Yesterday I received a .rar file. I double-clicked on it: nothing happened. I have 4 computers on my desk, and I vaguely remember having a utility to unpack various archives.
At this point I could have spent 5 minutes looking for that utility. I didn't remember its name, which meant looking through hundreds of programs installed on my machines. If I did not find it, it would have quickly turned into a 20 minutes endeavor: there are dozens of options in the App Store for extracting rar archives. WinZip is $29.99 (seriously!?) There are many free options, but only one of them had a rating when I looked, and for some reason it was not the first on the list. It is confusing, even for a software developer.
So I chose another path. I taught Dan how to unpack rar archives. Now I can simply forward an email to Dan with a simple "Extract" subject line. 20 seconds later it comes back as a .zip file, which both Mac and Windows open easily.
This may seem like a trivial example. After all, how often do you need to unpack rar files? However, it illustrates our "invisible software" model perfectly.
From a business perspective, if I wanted to build an app, there is no way I could have done it in one day. I'd have to decide how it is going to look and create a design. I'd have to program the user interface, and package it as an app - one version for iOs, another for Android, then for Windows, then for Mac. I'd have to submit these apps to Apple and Google for review, which means filling all sorts of forms and then waiting for approvals. I'd need to build a website where people can download Windows and MacOs versions. I'd have to create icons and screenshots (in different formats for each app store), write descriptions and instructions. Later I would have to update this app when new versions of Windows, MacOs, iOs or Android are released. It would take weeks, if not months.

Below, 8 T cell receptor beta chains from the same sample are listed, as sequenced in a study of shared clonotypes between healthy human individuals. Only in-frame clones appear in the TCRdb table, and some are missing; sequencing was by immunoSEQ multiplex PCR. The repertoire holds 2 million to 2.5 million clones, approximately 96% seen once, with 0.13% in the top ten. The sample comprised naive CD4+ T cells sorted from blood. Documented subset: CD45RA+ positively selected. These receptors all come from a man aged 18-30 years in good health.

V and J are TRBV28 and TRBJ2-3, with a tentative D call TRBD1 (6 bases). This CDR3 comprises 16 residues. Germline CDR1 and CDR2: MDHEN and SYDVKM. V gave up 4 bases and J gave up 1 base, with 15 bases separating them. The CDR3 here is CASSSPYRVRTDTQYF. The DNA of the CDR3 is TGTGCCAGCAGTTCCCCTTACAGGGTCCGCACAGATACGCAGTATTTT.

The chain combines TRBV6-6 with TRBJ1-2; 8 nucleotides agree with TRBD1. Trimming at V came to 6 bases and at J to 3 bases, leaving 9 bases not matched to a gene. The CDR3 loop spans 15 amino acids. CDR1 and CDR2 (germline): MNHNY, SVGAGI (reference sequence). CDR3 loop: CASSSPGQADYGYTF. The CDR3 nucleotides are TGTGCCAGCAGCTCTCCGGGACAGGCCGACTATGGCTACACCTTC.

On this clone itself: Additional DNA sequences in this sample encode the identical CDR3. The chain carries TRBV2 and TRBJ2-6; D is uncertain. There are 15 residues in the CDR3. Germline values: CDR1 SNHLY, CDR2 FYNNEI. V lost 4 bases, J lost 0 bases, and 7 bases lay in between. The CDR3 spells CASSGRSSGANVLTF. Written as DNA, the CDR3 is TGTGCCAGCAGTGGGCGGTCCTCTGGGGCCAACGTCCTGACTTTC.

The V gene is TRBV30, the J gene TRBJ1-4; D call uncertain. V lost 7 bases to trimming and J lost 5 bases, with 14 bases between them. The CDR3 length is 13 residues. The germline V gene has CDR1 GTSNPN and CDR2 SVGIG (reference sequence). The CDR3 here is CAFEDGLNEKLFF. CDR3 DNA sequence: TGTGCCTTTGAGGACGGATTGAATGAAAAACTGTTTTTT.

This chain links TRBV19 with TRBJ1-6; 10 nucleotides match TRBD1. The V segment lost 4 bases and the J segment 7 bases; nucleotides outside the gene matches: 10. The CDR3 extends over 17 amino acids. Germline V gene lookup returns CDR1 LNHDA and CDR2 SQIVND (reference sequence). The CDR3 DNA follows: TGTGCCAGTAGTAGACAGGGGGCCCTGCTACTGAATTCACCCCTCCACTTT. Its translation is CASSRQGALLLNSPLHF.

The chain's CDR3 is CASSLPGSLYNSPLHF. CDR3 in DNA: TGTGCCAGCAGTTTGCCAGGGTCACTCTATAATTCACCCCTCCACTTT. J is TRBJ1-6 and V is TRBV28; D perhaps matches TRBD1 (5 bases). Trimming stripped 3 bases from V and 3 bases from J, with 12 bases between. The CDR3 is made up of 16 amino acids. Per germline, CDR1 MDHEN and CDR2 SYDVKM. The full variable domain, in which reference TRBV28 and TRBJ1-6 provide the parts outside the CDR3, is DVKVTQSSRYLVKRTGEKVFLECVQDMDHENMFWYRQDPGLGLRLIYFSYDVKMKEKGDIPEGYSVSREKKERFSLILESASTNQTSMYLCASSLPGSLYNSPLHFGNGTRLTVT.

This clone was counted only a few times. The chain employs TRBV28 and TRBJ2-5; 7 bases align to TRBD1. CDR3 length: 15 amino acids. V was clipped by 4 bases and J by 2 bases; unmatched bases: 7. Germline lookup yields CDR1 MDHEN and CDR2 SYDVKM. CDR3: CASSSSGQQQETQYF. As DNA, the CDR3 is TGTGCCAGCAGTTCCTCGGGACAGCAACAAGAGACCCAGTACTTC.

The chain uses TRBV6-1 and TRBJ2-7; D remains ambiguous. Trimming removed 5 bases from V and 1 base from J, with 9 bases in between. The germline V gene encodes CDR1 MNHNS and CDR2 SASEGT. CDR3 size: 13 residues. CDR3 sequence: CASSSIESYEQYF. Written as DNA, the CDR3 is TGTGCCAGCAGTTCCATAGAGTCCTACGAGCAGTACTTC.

And I would also have to decide why I am doing it in the first place: do I show ads? charge for a premium version? use it as a loss-leader to push other apps? That's a lot of work for something that most people use once a year.
From a user perspective, this is an annoying little issue that turns a 2 second task into a 20 minute problem. Installing an app just to use it once seems like an overkill.
This is why I added this skill to Dan. By itself it won't bring any users. (On second thought, why not? It is faster than installing an app.) However, users who choose Dan for some of its more sophisticated capabilities would appreciate being able to simply say "Dan, unpack this file" when they need it. Like you would ask that nerdy colleague in the office, if you have one (I mean office :))
And if Dan needs to learn a complex routine that involves dealing with archived files, now there is one less step to worry about.
As luck would have it, today I had to open another rar file! OK, "Dan, please extract this."
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